Objective: To determine high-school students' ability to learn hemorrhage control skills and knowledge via 3 educational modalities.
Background: Trauma is the leading cause of death for young Americans, and there are calls to teach children about hemorrhage control. However, little is known about adolescents' ability to perform hemorrhage control, and the ideal way(s) to teach them.
Methods: This randomized controlled trial enrolled high-school students from 39 states at a 2019 national conference. After answering questions about their willingness to use tourniquets, participants received hemorrhage control education in 1 of 3 formats: instructor-led, web-only, or blended (combining web and instructor-led). Participants were then assessed on their ability to apply a tourniquet and to identify wounds that require a tourniquet. Finally, they completed an attitude questionnaire.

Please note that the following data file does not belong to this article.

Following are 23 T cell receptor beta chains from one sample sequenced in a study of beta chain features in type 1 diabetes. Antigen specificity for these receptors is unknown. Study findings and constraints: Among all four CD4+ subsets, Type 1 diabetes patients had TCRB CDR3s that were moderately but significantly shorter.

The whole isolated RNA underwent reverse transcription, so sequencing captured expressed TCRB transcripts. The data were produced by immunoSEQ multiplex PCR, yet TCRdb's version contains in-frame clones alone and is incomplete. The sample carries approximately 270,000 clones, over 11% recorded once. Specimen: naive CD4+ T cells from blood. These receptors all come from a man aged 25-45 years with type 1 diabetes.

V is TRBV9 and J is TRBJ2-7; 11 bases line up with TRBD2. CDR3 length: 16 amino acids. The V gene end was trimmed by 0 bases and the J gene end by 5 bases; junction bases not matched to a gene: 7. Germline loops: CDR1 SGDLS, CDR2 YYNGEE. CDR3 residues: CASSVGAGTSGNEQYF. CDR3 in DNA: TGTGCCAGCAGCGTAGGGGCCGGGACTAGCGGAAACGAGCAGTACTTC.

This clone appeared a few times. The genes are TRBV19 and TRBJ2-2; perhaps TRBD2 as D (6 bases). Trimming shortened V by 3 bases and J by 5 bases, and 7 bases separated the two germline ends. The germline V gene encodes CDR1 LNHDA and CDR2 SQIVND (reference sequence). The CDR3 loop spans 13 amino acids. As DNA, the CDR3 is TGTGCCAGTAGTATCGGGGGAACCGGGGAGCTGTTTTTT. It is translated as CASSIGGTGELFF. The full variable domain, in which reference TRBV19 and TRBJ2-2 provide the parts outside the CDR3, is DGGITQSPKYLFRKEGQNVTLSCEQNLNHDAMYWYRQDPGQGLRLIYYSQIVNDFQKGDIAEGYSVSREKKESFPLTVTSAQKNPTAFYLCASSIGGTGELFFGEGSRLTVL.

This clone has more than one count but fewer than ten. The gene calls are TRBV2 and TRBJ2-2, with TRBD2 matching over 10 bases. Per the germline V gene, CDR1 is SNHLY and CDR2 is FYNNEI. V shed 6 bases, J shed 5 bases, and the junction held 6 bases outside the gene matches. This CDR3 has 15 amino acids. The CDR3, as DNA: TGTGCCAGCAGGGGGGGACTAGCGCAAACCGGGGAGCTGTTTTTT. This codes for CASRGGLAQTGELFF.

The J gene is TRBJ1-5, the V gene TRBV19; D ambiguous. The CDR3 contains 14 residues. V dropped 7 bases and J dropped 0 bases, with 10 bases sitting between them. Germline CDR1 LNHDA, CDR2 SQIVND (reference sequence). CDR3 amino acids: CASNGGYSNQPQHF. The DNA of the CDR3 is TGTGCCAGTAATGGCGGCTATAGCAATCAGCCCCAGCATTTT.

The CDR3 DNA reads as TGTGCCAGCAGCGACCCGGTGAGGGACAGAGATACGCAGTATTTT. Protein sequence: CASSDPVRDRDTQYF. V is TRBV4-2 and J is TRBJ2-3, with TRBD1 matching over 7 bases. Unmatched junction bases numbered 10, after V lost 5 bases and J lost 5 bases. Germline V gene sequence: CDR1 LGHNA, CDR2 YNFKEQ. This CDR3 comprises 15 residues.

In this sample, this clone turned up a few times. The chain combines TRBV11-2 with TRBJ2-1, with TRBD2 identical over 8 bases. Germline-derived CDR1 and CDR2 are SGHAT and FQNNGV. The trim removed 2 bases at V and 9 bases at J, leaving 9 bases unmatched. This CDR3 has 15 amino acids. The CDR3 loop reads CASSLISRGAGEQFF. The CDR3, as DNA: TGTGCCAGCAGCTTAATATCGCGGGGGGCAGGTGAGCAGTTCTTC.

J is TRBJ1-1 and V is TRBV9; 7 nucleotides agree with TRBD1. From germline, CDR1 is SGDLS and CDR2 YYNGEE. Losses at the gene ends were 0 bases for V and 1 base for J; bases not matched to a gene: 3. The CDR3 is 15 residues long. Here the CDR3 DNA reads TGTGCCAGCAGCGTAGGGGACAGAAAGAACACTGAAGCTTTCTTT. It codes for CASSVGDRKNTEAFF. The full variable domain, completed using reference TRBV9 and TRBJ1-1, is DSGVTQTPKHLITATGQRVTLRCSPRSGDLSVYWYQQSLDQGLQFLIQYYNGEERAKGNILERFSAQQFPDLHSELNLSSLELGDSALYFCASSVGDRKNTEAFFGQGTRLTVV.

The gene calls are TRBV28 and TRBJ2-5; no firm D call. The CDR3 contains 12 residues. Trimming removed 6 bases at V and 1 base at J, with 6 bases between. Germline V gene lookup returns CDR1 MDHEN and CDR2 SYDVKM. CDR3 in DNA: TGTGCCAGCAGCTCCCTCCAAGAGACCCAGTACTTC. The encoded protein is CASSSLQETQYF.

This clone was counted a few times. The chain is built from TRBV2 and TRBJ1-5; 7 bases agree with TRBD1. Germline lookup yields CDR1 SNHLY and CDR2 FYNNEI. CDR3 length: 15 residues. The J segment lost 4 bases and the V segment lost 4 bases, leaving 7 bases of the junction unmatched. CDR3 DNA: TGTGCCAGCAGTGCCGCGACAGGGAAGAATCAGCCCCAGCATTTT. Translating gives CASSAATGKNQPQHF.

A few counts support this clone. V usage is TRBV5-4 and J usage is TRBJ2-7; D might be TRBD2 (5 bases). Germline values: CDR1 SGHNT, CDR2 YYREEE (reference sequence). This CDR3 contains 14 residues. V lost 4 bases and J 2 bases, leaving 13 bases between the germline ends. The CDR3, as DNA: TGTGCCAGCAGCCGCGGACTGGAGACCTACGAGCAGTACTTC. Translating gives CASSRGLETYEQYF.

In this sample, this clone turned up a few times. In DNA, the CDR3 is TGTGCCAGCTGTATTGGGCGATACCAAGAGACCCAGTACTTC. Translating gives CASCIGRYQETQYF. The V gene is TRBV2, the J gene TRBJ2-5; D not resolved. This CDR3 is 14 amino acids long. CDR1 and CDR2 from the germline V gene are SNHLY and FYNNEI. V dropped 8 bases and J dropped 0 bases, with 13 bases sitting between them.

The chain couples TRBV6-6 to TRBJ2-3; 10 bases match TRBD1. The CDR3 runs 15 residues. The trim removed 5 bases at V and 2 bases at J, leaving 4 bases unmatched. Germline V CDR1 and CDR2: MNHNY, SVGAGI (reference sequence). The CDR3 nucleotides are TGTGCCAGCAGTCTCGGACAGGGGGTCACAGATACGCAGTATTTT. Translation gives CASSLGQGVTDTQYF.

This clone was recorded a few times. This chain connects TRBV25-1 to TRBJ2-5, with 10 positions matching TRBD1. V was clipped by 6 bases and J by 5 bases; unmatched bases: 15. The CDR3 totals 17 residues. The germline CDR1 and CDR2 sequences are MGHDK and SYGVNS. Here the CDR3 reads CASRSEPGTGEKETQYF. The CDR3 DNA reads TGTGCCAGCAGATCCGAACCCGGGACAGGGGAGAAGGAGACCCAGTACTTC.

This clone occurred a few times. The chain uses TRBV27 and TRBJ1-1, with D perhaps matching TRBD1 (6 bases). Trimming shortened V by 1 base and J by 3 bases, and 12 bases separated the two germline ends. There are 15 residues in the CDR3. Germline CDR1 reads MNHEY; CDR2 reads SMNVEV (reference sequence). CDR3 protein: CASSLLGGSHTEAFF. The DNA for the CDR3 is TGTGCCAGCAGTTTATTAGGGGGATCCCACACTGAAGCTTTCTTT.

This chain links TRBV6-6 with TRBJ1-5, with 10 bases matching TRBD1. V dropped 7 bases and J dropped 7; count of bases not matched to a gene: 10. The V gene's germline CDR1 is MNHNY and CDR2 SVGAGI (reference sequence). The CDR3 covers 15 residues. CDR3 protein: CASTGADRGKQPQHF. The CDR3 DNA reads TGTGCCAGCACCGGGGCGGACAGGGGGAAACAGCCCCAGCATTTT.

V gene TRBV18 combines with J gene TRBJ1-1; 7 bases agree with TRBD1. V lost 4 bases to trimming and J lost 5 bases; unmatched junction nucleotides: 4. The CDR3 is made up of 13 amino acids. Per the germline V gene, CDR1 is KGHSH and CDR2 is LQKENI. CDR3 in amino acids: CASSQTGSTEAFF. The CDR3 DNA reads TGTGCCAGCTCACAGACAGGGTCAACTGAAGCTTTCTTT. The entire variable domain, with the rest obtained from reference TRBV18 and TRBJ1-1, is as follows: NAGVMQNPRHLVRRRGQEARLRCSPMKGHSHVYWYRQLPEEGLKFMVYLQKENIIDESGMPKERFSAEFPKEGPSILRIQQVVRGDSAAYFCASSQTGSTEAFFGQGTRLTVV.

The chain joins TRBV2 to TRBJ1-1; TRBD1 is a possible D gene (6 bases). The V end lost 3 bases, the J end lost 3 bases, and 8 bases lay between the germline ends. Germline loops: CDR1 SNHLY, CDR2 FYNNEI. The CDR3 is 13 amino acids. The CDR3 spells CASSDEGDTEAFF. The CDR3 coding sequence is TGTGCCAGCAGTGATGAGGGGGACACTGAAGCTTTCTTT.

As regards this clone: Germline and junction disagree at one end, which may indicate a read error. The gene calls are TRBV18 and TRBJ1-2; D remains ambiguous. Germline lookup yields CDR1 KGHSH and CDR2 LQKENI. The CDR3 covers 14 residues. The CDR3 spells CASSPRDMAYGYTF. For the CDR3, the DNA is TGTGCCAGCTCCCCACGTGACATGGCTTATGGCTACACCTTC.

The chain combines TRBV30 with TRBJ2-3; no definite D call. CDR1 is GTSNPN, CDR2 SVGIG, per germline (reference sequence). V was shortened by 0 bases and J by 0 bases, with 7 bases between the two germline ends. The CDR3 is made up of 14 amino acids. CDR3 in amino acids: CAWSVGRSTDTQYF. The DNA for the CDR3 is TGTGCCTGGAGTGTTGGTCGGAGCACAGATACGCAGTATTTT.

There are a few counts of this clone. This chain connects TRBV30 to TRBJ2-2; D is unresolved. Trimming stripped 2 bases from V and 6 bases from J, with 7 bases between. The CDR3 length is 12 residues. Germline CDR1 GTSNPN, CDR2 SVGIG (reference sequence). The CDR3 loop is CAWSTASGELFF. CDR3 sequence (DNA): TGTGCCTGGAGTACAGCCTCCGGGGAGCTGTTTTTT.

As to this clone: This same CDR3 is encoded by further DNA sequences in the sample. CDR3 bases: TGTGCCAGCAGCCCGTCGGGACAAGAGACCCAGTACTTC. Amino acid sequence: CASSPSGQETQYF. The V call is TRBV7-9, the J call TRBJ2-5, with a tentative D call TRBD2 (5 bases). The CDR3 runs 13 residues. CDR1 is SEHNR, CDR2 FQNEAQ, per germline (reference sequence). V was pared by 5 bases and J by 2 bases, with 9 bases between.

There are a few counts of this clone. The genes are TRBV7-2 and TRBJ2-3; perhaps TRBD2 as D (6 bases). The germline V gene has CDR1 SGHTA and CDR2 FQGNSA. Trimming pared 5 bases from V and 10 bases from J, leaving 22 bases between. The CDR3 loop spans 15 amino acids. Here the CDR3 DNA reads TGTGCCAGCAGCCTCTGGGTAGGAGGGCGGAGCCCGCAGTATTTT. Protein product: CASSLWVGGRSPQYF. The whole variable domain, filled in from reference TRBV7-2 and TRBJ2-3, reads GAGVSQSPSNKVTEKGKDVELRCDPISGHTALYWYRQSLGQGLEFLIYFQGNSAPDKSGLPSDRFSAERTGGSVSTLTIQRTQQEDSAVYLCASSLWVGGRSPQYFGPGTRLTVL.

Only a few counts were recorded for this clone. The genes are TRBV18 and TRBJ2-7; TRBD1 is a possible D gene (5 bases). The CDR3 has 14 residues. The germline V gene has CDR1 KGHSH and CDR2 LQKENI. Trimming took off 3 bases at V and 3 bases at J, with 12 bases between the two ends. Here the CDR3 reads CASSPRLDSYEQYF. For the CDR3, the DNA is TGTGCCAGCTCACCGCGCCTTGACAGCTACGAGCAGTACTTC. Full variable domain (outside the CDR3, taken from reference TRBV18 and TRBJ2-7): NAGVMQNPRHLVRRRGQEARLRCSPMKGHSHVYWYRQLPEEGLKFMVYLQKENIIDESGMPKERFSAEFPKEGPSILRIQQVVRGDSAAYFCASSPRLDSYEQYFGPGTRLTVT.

Results: Two hundred and four (82%) of 248 participants applied a tourniquet correctly: 72 (88%) instructor-led, 50 (61%) web-only, and 79 (94%) blended. The instructor-led and blended arms were superior to the web-only arm (P < .001). Nearly all participants passed an assessment requiring them to identify wounds warranting a tourniquet (99% instructor-led and blended, and 98% web-only). All modalities improved participants' self-reported willingness and comfort in using tourniquets (P < .001).
Conclusions: This is the first study to demonstrate that high-school students can learn hemorrhage control via multiple methods. Blended and instructor-led education led to highly successful skill performance. Students learned to identify wounds requiring tourniquets and showed an improved willingness to aid from all modalities. These findings should encourage educators to offer multiple educational modalities.
Keywords: Stop the Bleed; hemorrhage control; high-school students; medical education; simulated; tourniquet.
Published by Elsevier Inc.